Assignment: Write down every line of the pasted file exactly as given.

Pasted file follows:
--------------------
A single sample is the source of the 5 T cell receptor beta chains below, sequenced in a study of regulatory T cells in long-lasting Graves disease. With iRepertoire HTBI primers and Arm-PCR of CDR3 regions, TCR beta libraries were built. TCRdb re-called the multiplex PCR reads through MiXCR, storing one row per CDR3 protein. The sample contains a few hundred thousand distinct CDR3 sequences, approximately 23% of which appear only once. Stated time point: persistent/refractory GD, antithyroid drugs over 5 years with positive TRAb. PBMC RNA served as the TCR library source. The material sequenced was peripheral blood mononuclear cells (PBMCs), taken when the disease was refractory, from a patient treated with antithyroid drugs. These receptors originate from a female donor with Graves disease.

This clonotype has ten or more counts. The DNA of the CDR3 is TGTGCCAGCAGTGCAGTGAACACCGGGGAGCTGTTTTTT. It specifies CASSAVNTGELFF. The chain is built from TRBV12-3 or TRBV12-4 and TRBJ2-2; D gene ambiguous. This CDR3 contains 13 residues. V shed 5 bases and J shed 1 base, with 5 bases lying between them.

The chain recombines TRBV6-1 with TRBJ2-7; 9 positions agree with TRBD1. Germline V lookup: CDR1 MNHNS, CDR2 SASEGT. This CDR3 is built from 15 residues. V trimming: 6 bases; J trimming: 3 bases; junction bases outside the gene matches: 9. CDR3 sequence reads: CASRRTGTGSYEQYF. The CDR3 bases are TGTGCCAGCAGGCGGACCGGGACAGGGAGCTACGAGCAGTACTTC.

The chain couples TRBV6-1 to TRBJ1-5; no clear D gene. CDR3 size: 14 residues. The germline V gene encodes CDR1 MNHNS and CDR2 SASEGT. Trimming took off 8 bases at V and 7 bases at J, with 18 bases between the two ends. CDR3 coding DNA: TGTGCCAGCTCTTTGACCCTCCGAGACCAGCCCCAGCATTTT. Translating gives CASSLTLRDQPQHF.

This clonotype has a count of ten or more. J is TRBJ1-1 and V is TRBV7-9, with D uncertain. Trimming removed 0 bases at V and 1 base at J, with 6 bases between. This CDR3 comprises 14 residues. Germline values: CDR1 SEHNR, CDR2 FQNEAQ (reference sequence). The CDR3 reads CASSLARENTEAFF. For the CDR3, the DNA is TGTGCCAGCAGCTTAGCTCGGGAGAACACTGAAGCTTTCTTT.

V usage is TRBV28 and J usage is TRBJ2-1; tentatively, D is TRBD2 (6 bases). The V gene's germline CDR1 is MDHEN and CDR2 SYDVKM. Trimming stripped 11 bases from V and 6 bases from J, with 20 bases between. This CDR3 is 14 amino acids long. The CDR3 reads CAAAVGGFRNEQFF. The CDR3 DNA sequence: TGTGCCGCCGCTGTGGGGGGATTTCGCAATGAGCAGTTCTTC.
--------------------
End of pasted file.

A single sample is the source of the 5 T cell receptor beta chains below, sequenced in a study of regulatory T cells in long-lasting Graves disease. With iRepertoire HTBI primers and Arm-PCR of CDR3 regions, TCR beta libraries were built. TCRdb re-called the multiplex PCR reads through MiXCR, storing one row per CDR3 protein. The sample contains a few hundred thousand distinct CDR3 sequences, approximately 23% of which appear only once. Stated time point: persistent/refractory GD, antithyroid drugs over 5 years with positive TRAb. PBMC RNA served as the TCR library source. The material sequenced was peripheral blood mononuclear cells (PBMCs), taken when the disease was refractory, from a patient treated with antithyroid drugs. These receptors originate from a female donor with Graves disease.

This clonotype has ten or more counts. The DNA of the CDR3 is TGTGCCAGCAGTGCAGTGAACACCGGGGAGCTGTTTTTT. It specifies CASSAVNTGELFF. The chain is built from TRBV12-3 or TRBV12-4 and TRBJ2-2; D gene ambiguous. This CDR3 contains 13 residues. V shed 5 bases and J shed 1 base, with 5 bases lying between them.

The chain recombines TRBV6-1 with TRBJ2-7; 9 positions agree with TRBD1. Germline V lookup: CDR1 MNHNS, CDR2 SASEGT. This CDR3 is built from 15 residues. V trimming: 6 bases; J trimming: 3 bases; junction bases outside the gene matches: 9. CDR3 sequence reads: CASRRTGTGSYEQYF. The CDR3 bases are TGTGCCAGCAGGCGGACCGGGACAGGGAGCTACGAGCAGTACTTC.

The chain couples TRBV6-1 to TRBJ1-5; no clear D gene. CDR3 size: 14 residues. The germline V gene encodes CDR1 MNHNS and CDR2 SASEGT. Trimming took off 8 bases at V and 7 bases at J, with 18 bases between the two ends. CDR3 coding DNA: TGTGCCAGCTCTTTGACCCTCCGAGACCAGCCCCAGCATTTT. Translating gives CASSLTLRDQPQHF.

This clonotype has a count of ten or more. J is TRBJ1-1 and V is TRBV7-9, with D uncertain. Trimming removed 0 bases at V and 1 base at J, with 6 bases between. This CDR3 comprises 14 residues. Germline values: CDR1 SEHNR, CDR2 FQNEAQ (reference sequence). The CDR3 reads CASSLARENTEAFF. For the CDR3, the DNA is TGTGCCAGCAGCTTAGCTCGGGAGAACACTGAAGCTTTCTTT.

V usage is TRBV28 and J usage is TRBJ2-1; tentatively, D is TRBD2 (6 bases). The V gene's germline CDR1 is MDHEN and CDR2 SYDVKM. Trimming stripped 11 bases from V and 6 bases from J, with 20 bases between. This CDR3 is 14 amino acids long. The CDR3 reads CAAAVGGFRNEQFF. The CDR3 DNA sequence: TGTGCCGCCGCTGTGGGGGGATTTCGCAATGAGCAGTTCTTC.